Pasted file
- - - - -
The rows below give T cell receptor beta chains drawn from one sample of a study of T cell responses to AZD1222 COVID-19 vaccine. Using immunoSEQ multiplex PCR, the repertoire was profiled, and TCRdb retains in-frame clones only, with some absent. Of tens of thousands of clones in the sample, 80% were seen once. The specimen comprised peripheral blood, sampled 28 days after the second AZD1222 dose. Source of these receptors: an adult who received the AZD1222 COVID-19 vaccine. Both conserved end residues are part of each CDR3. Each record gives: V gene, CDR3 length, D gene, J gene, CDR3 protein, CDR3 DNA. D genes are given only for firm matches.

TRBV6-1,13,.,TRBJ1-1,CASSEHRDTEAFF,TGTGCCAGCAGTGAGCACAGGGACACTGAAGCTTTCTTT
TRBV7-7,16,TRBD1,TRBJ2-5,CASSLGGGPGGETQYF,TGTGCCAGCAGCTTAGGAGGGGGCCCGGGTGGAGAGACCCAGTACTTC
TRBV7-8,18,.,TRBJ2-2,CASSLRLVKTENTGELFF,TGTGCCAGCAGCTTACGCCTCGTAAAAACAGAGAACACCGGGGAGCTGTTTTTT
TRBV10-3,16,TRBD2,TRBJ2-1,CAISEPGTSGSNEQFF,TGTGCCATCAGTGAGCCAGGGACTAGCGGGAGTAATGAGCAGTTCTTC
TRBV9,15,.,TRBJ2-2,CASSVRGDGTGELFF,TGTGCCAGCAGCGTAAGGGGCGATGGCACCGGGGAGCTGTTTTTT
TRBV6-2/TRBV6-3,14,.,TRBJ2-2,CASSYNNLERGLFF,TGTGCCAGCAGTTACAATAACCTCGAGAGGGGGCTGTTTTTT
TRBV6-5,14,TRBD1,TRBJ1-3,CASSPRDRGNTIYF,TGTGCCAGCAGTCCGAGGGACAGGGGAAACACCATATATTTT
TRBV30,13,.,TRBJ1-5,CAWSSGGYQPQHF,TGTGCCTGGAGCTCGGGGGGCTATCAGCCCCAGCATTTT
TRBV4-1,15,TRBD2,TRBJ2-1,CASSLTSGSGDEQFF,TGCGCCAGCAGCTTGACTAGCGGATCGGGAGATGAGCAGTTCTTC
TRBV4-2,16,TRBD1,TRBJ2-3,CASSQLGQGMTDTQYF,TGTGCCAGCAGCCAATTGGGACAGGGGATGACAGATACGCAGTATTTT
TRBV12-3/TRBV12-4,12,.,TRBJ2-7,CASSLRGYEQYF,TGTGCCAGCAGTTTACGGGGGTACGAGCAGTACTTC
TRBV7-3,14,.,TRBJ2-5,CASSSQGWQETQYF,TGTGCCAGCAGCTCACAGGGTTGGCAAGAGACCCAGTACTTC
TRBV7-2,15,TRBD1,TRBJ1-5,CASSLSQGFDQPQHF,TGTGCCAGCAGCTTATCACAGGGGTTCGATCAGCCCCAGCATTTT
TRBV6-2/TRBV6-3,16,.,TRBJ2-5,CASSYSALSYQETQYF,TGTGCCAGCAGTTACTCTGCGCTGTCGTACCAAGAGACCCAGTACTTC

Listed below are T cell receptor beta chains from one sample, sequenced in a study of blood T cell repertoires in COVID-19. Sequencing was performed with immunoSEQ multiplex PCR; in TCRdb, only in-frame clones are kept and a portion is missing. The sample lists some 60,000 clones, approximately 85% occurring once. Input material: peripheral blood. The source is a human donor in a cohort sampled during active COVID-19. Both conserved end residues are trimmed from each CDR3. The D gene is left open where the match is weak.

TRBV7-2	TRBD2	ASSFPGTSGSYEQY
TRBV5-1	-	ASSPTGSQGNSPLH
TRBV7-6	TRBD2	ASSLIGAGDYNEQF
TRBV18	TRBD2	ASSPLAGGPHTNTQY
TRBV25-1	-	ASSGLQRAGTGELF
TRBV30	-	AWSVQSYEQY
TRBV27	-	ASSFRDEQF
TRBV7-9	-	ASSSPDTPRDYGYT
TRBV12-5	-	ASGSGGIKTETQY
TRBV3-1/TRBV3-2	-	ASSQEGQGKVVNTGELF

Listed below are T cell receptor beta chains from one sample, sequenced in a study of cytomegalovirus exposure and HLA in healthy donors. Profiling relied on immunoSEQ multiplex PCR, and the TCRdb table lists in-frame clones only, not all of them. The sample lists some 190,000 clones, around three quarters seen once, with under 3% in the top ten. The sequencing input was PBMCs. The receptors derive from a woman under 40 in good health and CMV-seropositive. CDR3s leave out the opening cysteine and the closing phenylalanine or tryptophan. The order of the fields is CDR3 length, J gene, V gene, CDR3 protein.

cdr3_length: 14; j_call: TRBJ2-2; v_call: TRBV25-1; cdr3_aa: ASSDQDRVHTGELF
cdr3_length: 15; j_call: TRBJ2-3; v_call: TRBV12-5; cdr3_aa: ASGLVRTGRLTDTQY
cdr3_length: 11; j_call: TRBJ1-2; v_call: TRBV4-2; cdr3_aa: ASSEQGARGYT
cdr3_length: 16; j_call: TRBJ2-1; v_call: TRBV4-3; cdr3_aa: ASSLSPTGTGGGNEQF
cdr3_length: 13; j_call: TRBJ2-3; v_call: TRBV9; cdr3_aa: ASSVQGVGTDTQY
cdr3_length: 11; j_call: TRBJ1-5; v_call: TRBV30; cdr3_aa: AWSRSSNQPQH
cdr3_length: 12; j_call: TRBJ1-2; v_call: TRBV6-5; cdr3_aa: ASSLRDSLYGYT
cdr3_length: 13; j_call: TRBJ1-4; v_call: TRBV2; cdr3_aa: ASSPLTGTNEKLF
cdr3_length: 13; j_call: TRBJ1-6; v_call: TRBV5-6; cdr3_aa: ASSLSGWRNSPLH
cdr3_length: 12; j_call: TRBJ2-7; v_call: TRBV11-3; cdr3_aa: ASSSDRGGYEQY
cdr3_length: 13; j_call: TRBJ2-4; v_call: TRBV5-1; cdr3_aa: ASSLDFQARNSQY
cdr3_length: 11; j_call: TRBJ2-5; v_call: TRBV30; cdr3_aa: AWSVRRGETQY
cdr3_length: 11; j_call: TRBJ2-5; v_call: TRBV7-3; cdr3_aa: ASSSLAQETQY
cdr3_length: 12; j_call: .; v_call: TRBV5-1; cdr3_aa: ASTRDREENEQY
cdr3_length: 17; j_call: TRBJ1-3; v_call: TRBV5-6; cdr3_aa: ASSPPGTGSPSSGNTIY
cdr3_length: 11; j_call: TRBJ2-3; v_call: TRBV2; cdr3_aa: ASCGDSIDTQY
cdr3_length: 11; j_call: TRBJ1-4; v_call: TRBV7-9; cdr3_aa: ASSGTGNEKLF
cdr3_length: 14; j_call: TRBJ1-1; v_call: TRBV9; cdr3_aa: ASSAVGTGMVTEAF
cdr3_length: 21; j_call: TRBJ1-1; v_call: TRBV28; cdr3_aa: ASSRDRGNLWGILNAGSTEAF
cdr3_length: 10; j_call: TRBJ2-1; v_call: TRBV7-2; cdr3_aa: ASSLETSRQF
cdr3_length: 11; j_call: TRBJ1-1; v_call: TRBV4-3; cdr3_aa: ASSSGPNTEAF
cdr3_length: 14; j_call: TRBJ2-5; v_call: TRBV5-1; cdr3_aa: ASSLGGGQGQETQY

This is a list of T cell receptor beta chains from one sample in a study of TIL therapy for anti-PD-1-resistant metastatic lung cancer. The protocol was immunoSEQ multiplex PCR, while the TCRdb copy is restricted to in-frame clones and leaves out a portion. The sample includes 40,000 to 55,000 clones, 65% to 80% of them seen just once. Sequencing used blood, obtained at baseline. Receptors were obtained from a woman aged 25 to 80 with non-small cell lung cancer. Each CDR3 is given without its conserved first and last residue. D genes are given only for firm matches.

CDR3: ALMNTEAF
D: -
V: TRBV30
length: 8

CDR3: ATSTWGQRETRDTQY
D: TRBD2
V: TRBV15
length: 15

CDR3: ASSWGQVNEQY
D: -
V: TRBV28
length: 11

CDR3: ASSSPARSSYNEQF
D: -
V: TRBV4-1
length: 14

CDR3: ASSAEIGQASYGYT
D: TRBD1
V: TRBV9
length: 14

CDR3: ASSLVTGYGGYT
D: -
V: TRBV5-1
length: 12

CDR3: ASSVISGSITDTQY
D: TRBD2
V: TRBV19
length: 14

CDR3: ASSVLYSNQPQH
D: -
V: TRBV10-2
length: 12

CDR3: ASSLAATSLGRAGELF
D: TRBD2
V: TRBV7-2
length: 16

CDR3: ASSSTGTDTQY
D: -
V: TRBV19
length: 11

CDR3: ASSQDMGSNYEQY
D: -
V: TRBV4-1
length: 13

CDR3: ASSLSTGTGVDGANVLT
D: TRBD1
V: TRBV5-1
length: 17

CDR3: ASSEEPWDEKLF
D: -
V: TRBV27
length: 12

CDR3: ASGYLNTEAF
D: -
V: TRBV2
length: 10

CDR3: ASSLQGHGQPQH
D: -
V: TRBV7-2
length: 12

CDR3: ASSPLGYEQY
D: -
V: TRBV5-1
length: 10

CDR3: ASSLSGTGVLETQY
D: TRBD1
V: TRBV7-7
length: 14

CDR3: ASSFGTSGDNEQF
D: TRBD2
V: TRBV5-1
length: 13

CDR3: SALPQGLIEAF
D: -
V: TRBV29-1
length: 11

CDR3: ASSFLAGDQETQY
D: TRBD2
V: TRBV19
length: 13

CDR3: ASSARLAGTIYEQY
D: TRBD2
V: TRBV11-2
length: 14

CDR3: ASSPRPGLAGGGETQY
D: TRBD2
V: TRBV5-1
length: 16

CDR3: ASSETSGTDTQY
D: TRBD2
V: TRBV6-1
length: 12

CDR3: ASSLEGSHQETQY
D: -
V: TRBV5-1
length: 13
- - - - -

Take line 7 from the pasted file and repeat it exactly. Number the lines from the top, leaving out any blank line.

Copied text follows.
TRBV6-2/TRBV6-3,14,.,TRBJ2-2,CASSYNNLERGLFF,TGTGCCAGCAGTTACAATAACCTCGAGAGGGGGCTGTTTTTT